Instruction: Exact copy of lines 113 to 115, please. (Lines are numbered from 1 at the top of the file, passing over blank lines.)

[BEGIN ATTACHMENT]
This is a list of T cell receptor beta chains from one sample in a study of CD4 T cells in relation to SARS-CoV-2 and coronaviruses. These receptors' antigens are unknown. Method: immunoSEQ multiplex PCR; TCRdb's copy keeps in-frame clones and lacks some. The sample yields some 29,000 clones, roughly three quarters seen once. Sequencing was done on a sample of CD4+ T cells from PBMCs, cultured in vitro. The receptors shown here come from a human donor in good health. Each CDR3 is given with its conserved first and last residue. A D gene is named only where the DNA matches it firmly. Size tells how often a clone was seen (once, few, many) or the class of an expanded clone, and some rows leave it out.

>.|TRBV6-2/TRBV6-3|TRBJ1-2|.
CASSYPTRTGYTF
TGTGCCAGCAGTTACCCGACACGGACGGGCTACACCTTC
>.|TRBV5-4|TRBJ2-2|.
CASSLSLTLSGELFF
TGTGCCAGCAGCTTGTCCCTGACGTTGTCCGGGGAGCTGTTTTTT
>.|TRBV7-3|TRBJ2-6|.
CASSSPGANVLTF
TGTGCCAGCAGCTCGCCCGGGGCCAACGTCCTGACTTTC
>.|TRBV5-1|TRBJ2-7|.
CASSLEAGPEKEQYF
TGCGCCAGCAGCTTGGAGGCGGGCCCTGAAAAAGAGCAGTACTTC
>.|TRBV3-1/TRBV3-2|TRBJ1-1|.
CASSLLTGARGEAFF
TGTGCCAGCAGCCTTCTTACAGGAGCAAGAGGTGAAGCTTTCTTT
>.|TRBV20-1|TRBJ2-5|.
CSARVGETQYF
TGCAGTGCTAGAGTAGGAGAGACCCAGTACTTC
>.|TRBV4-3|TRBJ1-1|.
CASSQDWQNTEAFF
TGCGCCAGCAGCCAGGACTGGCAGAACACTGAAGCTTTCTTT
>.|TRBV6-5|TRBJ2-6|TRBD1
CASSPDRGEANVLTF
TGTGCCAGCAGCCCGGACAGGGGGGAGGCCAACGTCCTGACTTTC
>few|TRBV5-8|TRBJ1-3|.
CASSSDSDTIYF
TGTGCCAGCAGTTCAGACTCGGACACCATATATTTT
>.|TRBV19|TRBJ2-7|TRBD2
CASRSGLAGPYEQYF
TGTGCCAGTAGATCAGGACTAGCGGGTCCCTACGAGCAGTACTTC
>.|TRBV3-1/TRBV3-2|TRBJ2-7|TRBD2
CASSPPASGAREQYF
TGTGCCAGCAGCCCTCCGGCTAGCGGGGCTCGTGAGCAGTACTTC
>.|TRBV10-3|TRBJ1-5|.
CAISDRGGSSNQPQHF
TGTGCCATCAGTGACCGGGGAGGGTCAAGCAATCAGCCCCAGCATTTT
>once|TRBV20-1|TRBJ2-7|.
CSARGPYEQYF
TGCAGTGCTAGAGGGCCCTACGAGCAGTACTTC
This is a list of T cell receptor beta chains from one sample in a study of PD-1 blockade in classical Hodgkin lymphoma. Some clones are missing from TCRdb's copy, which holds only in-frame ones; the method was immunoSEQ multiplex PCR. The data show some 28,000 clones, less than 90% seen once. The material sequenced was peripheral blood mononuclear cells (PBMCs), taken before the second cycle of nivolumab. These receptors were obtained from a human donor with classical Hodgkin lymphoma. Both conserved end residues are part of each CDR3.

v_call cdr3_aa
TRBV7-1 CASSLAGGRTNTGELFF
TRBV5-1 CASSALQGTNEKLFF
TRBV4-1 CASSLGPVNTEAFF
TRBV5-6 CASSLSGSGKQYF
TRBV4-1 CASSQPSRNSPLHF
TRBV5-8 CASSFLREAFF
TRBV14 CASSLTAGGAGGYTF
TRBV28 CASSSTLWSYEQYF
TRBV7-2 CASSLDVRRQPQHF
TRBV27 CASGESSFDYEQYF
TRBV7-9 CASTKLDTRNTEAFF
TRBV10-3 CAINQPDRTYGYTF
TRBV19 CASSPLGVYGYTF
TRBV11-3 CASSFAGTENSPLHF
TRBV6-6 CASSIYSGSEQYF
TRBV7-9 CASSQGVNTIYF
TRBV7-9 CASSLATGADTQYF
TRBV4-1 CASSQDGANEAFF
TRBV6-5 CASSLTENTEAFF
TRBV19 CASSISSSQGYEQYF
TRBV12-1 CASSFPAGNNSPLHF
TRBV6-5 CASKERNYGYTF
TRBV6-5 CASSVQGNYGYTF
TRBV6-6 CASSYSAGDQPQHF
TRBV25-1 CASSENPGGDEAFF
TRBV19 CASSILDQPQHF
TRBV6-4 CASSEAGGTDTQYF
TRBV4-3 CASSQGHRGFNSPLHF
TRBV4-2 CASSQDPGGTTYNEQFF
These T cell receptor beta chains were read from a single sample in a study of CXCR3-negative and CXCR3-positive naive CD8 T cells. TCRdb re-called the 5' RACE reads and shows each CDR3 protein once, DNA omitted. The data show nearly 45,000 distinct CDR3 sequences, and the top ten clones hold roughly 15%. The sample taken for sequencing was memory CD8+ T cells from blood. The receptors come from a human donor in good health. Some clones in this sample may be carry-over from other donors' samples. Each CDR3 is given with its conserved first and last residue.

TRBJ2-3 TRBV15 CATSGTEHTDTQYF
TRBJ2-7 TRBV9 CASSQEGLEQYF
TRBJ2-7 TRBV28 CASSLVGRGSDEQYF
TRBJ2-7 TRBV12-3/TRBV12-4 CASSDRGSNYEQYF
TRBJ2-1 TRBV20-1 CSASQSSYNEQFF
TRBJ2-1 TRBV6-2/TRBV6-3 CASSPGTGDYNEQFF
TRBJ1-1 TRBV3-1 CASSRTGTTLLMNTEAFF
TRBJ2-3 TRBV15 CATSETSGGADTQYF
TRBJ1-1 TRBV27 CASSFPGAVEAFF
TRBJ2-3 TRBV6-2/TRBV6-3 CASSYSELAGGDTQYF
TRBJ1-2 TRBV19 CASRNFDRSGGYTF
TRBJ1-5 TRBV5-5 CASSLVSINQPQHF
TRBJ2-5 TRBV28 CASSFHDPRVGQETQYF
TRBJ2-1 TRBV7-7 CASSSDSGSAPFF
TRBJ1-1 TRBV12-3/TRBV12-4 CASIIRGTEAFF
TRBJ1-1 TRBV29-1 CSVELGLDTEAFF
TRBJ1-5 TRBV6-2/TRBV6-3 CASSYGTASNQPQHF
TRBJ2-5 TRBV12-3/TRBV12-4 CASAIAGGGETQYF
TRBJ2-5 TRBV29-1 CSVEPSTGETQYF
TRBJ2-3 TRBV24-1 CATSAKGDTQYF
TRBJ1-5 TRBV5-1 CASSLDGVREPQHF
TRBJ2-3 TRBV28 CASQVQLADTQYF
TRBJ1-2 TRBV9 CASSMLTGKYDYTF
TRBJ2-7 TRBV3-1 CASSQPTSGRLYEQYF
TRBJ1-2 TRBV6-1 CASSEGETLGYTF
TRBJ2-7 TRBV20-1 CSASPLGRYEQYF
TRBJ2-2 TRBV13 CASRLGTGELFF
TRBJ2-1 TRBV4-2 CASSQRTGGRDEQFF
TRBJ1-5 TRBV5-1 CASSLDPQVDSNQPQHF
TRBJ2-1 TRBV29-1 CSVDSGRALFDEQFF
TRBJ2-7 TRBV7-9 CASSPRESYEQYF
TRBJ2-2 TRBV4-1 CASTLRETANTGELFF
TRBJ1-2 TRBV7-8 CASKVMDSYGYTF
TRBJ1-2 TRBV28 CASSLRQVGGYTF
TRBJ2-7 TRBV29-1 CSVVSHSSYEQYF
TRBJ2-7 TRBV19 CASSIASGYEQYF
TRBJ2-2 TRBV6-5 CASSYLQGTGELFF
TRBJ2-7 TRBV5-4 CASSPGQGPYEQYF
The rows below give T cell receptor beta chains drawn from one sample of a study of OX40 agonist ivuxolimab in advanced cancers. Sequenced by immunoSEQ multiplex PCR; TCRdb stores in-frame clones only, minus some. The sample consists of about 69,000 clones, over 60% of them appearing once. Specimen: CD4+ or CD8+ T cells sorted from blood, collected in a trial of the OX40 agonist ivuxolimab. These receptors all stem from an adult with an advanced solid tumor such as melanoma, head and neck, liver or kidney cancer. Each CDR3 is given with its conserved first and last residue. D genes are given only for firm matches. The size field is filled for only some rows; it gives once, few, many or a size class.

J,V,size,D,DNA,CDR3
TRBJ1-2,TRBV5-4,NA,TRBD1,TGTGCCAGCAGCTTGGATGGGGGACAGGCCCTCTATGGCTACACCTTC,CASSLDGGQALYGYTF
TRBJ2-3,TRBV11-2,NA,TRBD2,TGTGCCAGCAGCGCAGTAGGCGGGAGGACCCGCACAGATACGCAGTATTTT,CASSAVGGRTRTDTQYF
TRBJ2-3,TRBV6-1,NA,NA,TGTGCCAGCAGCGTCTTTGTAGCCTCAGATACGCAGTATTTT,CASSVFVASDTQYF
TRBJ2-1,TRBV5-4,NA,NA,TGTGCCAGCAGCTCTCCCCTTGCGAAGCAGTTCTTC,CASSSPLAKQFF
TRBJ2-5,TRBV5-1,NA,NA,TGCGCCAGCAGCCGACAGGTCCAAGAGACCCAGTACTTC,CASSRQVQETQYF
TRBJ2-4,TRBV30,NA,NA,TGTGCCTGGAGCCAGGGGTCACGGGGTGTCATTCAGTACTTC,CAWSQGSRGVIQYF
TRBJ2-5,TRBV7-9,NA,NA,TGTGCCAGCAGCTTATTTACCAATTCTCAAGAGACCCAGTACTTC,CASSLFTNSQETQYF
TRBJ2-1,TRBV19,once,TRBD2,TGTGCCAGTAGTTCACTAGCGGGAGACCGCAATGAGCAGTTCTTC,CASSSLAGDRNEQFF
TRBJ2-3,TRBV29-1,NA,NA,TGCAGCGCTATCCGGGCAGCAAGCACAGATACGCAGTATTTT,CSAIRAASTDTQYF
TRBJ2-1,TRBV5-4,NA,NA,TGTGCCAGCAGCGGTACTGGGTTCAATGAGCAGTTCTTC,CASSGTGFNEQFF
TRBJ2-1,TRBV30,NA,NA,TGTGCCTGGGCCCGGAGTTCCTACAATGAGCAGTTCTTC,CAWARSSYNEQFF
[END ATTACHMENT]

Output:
TRBJ1-2,TRBV5-4,NA,TRBD1,TGTGCCAGCAGCTTGGATGGGGGACAGGCCCTCTATGGCTACACCTTC,CASSLDGGQALYGYTF
TRBJ2-3,TRBV11-2,NA,TRBD2,TGTGCCAGCAGCGCAGTAGGCGGGAGGACCCGCACAGATACGCAGTATTTT,CASSAVGGRTRTDTQYF
TRBJ2-3,TRBV6-1,NA,NA,TGTGCCAGCAGCGTCTTTGTAGCCTCAGATACGCAGTATTTT,CASSVFVASDTQYF